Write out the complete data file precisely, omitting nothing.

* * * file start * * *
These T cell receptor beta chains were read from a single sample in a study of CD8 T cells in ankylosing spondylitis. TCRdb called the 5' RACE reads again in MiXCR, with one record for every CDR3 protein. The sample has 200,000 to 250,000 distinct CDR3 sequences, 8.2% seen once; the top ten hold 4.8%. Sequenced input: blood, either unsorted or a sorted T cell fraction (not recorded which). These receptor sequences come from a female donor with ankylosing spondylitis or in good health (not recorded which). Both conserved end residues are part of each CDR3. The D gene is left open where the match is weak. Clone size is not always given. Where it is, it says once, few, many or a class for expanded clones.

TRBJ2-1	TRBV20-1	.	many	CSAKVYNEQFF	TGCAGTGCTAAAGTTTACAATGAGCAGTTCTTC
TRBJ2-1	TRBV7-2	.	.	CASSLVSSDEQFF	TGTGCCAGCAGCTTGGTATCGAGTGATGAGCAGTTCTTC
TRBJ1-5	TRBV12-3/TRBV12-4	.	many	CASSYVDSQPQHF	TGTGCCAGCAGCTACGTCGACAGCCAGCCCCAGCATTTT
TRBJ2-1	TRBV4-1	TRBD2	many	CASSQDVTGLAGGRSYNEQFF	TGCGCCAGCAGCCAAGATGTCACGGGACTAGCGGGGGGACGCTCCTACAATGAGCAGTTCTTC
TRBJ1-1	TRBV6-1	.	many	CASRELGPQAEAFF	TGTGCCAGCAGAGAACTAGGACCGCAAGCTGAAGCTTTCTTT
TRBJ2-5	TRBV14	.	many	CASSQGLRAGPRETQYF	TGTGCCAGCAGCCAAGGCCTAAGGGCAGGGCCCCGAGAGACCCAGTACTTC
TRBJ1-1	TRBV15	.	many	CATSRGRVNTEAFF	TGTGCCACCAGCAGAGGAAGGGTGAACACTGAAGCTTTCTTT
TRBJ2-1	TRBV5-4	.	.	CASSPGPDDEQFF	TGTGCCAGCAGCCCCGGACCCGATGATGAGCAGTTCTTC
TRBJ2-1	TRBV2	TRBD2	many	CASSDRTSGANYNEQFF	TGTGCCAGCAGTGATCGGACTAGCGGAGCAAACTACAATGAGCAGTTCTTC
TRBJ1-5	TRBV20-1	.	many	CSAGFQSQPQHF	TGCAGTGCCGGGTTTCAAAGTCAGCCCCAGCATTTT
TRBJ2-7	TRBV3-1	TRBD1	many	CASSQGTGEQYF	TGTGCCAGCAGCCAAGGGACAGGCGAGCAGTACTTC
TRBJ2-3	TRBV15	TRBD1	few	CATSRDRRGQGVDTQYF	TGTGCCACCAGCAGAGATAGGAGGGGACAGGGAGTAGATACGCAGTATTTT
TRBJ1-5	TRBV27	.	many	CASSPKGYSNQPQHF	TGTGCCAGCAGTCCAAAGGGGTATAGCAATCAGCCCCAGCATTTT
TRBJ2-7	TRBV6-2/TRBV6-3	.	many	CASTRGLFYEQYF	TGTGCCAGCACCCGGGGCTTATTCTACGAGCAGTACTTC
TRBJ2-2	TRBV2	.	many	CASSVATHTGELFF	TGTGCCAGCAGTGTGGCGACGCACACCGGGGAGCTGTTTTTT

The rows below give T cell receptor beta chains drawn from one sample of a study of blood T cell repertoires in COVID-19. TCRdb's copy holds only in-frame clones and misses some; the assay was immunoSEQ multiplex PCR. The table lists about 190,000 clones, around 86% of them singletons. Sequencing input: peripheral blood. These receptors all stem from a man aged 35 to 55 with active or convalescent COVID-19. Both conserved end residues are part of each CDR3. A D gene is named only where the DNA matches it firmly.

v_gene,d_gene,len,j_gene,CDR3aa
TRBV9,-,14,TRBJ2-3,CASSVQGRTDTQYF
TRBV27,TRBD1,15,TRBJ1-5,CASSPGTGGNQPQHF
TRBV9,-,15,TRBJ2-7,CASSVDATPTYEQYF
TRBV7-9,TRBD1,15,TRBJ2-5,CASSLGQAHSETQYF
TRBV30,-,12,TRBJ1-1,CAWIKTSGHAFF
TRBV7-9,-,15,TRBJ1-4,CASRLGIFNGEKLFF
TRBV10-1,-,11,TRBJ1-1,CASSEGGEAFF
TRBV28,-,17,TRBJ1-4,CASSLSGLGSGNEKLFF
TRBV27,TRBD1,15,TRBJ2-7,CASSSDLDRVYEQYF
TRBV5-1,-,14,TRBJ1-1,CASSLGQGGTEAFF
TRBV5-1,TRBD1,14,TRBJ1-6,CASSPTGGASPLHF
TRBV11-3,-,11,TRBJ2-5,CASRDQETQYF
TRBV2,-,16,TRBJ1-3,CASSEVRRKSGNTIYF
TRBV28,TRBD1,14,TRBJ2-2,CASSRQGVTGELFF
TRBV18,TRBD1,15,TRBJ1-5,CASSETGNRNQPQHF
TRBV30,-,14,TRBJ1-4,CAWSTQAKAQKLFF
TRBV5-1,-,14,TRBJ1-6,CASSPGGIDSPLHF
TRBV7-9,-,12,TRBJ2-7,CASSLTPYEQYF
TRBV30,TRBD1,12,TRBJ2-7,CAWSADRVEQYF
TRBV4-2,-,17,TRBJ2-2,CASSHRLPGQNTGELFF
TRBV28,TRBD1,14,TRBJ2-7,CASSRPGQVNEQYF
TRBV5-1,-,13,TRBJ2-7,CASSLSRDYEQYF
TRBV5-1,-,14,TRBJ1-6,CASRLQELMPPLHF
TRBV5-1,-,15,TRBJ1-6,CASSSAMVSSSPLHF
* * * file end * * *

These T cell receptor beta chains were read from a single sample in a study of CD8 T cells in ankylosing spondylitis. TCRdb called the 5' RACE reads again in MiXCR, with one record for every CDR3 protein. The sample has 200,000 to 250,000 distinct CDR3 sequences, 8.2% seen once; the top ten hold 4.8%. Sequenced input: blood, either unsorted or a sorted T cell fraction (not recorded which). These receptor sequences come from a female donor with ankylosing spondylitis or in good health (not recorded which). Both conserved end residues are part of each CDR3. The D gene is left open where the match is weak. Clone size is not always given. Where it is, it says once, few, many or a class for expanded clones.

TRBJ2-1	TRBV20-1	.	many	CSAKVYNEQFF	TGCAGTGCTAAAGTTTACAATGAGCAGTTCTTC
TRBJ2-1	TRBV7-2	.	.	CASSLVSSDEQFF	TGTGCCAGCAGCTTGGTATCGAGTGATGAGCAGTTCTTC
TRBJ1-5	TRBV12-3/TRBV12-4	.	many	CASSYVDSQPQHF	TGTGCCAGCAGCTACGTCGACAGCCAGCCCCAGCATTTT
TRBJ2-1	TRBV4-1	TRBD2	many	CASSQDVTGLAGGRSYNEQFF	TGCGCCAGCAGCCAAGATGTCACGGGACTAGCGGGGGGACGCTCCTACAATGAGCAGTTCTTC
TRBJ1-1	TRBV6-1	.	many	CASRELGPQAEAFF	TGTGCCAGCAGAGAACTAGGACCGCAAGCTGAAGCTTTCTTT
TRBJ2-5	TRBV14	.	many	CASSQGLRAGPRETQYF	TGTGCCAGCAGCCAAGGCCTAAGGGCAGGGCCCCGAGAGACCCAGTACTTC
TRBJ1-1	TRBV15	.	many	CATSRGRVNTEAFF	TGTGCCACCAGCAGAGGAAGGGTGAACACTGAAGCTTTCTTT
TRBJ2-1	TRBV5-4	.	.	CASSPGPDDEQFF	TGTGCCAGCAGCCCCGGACCCGATGATGAGCAGTTCTTC
TRBJ2-1	TRBV2	TRBD2	many	CASSDRTSGANYNEQFF	TGTGCCAGCAGTGATCGGACTAGCGGAGCAAACTACAATGAGCAGTTCTTC
TRBJ1-5	TRBV20-1	.	many	CSAGFQSQPQHF	TGCAGTGCCGGGTTTCAAAGTCAGCCCCAGCATTTT
TRBJ2-7	TRBV3-1	TRBD1	many	CASSQGTGEQYF	TGTGCCAGCAGCCAAGGGACAGGCGAGCAGTACTTC
TRBJ2-3	TRBV15	TRBD1	few	CATSRDRRGQGVDTQYF	TGTGCCACCAGCAGAGATAGGAGGGGACAGGGAGTAGATACGCAGTATTTT
TRBJ1-5	TRBV27	.	many	CASSPKGYSNQPQHF	TGTGCCAGCAGTCCAAAGGGGTATAGCAATCAGCCCCAGCATTTT
TRBJ2-7	TRBV6-2/TRBV6-3	.	many	CASTRGLFYEQYF	TGTGCCAGCACCCGGGGCTTATTCTACGAGCAGTACTTC
TRBJ2-2	TRBV2	.	many	CASSVATHTGELFF	TGTGCCAGCAGTGTGGCGACGCACACCGGGGAGCTGTTTTTT

The rows below give T cell receptor beta chains drawn from one sample of a study of blood T cell repertoires in COVID-19. TCRdb's copy holds only in-frame clones and misses some; the assay was immunoSEQ multiplex PCR. The table lists about 190,000 clones, around 86% of them singletons. Sequencing input: peripheral blood. These receptors all stem from a man aged 35 to 55 with active or convalescent COVID-19. Both conserved end residues are part of each CDR3. A D gene is named only where the DNA matches it firmly.

v_gene,d_gene,len,j_gene,CDR3aa
TRBV9,-,14,TRBJ2-3,CASSVQGRTDTQYF
TRBV27,TRBD1,15,TRBJ1-5,CASSPGTGGNQPQHF
TRBV9,-,15,TRBJ2-7,CASSVDATPTYEQYF
TRBV7-9,TRBD1,15,TRBJ2-5,CASSLGQAHSETQYF
TRBV30,-,12,TRBJ1-1,CAWIKTSGHAFF
TRBV7-9,-,15,TRBJ1-4,CASRLGIFNGEKLFF
TRBV10-1,-,11,TRBJ1-1,CASSEGGEAFF
TRBV28,-,17,TRBJ1-4,CASSLSGLGSGNEKLFF
TRBV27,TRBD1,15,TRBJ2-7,CASSSDLDRVYEQYF
TRBV5-1,-,14,TRBJ1-1,CASSLGQGGTEAFF
TRBV5-1,TRBD1,14,TRBJ1-6,CASSPTGGASPLHF
TRBV11-3,-,11,TRBJ2-5,CASRDQETQYF
TRBV2,-,16,TRBJ1-3,CASSEVRRKSGNTIYF
TRBV28,TRBD1,14,TRBJ2-2,CASSRQGVTGELFF
TRBV18,TRBD1,15,TRBJ1-5,CASSETGNRNQPQHF
TRBV30,-,14,TRBJ1-4,CAWSTQAKAQKLFF
TRBV5-1,-,14,TRBJ1-6,CASSPGGIDSPLHF
TRBV7-9,-,12,TRBJ2-7,CASSLTPYEQYF
TRBV30,TRBD1,12,TRBJ2-7,CAWSADRVEQYF
TRBV4-2,-,17,TRBJ2-2,CASSHRLPGQNTGELFF
TRBV28,TRBD1,14,TRBJ2-7,CASSRPGQVNEQYF
TRBV5-1,-,13,TRBJ2-7,CASSLSRDYEQYF
TRBV5-1,-,14,TRBJ1-6,CASRLQELMPPLHF
TRBV5-1,-,15,TRBJ1-6,CASSSAMVSSSPLHF